Get Faster Using Three Easy Steps By Mark Strasser M.S. CSCS of CriticalBench.com
Proper technique is fundamental in performance, and poor technique is actually a limiting factor in most athletes' speed development. Good technique will allow a runner to move his or her limbs quickly and safely. Poor technique will result in poor movement efficiency, braking forces, and overloading of certain muscles and joints that could lead to injuries. Technique is the most trainable and essential component in sprinting.
Learning the basics in techniques is key when training to increase speed. The winning philosophy is to teach your body how to move before you are taught to move fast. Learning progressions will use specific cues that will be demonstrated using examples of world-class sprinters, charts, and easy to remember commands. We will teach the body how to explode before we teach the body how to perform sprints for a prolonged time (wind sprints). Practice does not make you perfect, perfect practice makes you perfect.
What order you do things in is as important as what you do. Technique work is done before full speed explosion work for a reason- you have to know how to do something (correct running) before you do it. Perfecting your sprint technique will help you move more economically with less effort.
To perfect your technique I have first broken down the running form into the basics, then into running mechanics using a list of important cues, and finally into real life examples using pictures of sprinters. Use these cues and pictures to get a full understanding of how your running form should look and feel. You will later use drills to enhance and perfect these techniques in your pursuit of becoming a speed machine.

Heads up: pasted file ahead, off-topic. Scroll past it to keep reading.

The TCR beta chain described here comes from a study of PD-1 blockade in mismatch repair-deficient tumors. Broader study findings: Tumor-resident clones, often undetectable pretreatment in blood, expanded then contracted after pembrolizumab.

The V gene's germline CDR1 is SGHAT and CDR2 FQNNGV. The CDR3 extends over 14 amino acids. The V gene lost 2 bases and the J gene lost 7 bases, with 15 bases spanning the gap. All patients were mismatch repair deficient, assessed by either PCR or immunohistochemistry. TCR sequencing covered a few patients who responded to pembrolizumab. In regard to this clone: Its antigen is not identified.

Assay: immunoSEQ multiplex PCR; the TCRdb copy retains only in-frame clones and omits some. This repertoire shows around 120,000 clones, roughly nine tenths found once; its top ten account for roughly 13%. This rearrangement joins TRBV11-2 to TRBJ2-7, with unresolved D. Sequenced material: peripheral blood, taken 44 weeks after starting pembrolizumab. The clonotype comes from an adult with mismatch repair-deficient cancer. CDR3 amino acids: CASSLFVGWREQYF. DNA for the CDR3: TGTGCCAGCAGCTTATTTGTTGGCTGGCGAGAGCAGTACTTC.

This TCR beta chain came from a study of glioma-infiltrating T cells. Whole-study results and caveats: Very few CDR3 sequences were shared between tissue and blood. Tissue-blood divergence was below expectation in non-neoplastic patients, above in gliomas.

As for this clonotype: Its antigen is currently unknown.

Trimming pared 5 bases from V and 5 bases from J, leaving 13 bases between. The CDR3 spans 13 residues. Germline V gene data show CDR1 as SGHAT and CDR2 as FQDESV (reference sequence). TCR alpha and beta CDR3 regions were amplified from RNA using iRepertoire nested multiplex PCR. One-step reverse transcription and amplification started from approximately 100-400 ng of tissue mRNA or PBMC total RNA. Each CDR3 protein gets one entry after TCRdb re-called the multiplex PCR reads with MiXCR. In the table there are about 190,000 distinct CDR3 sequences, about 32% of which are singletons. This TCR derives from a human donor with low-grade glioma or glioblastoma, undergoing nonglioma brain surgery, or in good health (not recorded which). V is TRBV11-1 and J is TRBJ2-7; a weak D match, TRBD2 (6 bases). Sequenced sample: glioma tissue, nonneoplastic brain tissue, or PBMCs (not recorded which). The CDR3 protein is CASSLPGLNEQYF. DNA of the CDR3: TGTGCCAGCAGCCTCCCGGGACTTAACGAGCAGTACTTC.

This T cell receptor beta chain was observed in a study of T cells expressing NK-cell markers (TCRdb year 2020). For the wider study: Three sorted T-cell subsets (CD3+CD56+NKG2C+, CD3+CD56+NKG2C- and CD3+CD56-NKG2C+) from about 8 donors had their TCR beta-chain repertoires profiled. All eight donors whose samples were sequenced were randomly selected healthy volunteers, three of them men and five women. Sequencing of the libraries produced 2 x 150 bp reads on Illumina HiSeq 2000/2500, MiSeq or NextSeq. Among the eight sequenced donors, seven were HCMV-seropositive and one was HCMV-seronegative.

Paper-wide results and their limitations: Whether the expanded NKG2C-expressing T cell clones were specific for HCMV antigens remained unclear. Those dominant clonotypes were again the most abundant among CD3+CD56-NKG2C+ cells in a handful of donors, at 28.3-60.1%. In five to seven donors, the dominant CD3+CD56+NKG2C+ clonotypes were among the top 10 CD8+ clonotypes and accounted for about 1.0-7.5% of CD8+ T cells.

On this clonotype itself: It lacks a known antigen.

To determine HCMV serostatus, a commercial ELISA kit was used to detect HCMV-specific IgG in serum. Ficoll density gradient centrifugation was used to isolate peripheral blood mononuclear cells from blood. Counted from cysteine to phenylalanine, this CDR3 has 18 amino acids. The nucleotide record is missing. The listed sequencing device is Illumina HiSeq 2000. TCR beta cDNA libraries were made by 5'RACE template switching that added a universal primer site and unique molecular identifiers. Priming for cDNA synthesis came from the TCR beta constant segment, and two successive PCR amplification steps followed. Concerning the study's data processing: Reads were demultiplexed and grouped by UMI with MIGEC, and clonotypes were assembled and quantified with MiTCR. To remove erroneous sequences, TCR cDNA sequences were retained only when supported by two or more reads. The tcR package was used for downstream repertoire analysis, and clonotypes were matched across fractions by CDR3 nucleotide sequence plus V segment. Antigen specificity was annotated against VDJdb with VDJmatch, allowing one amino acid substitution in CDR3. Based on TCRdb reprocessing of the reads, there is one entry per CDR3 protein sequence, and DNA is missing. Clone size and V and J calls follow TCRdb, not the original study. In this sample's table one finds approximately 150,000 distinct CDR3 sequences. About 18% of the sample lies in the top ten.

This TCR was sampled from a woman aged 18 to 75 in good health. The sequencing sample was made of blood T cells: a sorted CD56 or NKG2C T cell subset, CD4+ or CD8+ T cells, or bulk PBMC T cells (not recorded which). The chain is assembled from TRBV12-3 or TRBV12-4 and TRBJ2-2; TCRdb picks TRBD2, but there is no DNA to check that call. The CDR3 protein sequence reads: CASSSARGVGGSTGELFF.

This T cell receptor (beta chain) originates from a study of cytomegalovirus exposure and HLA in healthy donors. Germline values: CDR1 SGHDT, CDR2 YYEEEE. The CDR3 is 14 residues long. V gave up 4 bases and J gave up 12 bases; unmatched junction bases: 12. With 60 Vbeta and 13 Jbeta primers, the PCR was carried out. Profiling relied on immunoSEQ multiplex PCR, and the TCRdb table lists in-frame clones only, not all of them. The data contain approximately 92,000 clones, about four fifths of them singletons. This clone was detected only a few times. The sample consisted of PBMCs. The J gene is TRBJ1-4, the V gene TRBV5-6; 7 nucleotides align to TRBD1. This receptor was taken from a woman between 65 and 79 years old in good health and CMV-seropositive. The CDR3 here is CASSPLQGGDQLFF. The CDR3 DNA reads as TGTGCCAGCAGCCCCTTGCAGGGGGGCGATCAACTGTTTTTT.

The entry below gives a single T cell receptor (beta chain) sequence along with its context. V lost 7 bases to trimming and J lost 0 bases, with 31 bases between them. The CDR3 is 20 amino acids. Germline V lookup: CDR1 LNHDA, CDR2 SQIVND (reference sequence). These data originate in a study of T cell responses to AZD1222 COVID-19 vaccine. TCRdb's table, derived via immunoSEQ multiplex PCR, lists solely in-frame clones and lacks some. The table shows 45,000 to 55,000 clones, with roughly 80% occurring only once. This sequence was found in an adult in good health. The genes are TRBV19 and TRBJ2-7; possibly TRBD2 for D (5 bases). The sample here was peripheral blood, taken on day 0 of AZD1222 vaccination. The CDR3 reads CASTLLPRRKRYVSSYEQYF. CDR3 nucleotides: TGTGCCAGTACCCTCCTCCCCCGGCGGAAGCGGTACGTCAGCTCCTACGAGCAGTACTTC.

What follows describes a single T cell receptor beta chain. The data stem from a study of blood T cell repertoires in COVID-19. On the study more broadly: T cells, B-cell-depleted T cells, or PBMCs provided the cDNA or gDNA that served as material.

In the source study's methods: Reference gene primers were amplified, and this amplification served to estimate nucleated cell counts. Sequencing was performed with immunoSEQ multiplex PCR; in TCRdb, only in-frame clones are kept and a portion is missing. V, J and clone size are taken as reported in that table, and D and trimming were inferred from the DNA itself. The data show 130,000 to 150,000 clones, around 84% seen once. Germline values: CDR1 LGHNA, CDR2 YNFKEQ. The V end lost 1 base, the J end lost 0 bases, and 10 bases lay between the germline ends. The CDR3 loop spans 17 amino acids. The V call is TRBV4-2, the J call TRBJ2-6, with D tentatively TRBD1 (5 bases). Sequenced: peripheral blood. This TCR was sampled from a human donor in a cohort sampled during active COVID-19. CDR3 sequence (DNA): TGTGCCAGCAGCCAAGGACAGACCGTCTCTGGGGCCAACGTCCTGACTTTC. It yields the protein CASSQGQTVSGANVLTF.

The fundamentals of the running form can be broken down into its most simple form:
1) Head Up (Stand Tall)
2) Knees Up
3) Toes Up.
Except for the acceleration phase, it is critical that the body assumes an erect position when running. The lead foot will normally land under the COM (Center Of Mass) of the body. When leaning forward, COM will not be directly above the hips, causing the lead foot to land in front of the hips. When this happens, there is a slight breaking action every time that the foot lands.
"Stand Tall with the Head Up!"
2. FOOT ACTION:
When viewed from the side, the path of the foot should be circular and not elliptical. When the foot leaves the ground, it should be brought up quickly to the butt, forward past the opposing knee, and back to the ground. When the heel is in it's highest position, contacting or near the butt, the thigh should be parallel to the running surface and not pointed toward the ground. As the dorsi-flexed foot contacts the ground, it should be moving backwards, with a "negative foot speed"*. Shortening the time required to complete this cycle by getting the foot off the ground more quickly and then getting back on the ground as fast as possible will increase running speed.
The key to all muscular activity is the recruitment of the proper muscles at the right time. This is doubly true in the development of running speed and dorsi-flexion is the key to this. Dorsi-flexion of the foot (pulling the toes/foot up towards the shin) recruits the calf (gastrocnemius) muscle into the running action. When the foot lands in the dorsi-flexed position, the calf muscle can be contracted, helping to propel the body forward by pushing backward on the running surface. This will move the foot off the ground more quickly. Immediately dorsi-flexing the foot as soon as it leaves the ground will allow the foot/leg to be more quickly pulled through the recovery phase.
*Negative Foot Speed- The ability to create a negative foot speed (foot moving backwards at running surface contact time) is the critical characteristic that most often separates the winners from the 2nd place finishers. By doing this, the runner pulls the running surface backwards while propelling the body forward. If the foot is not moving backward as fast as the COM is moving forward, a braking action will occur on every stride.
About the Author
This is an excerpt taken from a chapter in the ebook: "The Critical Speed Manual". The ebook was written by Mark Strasser M.S. CSCS, a professional strength and conditioning coach.
To view more information or purchase the book, visit this page.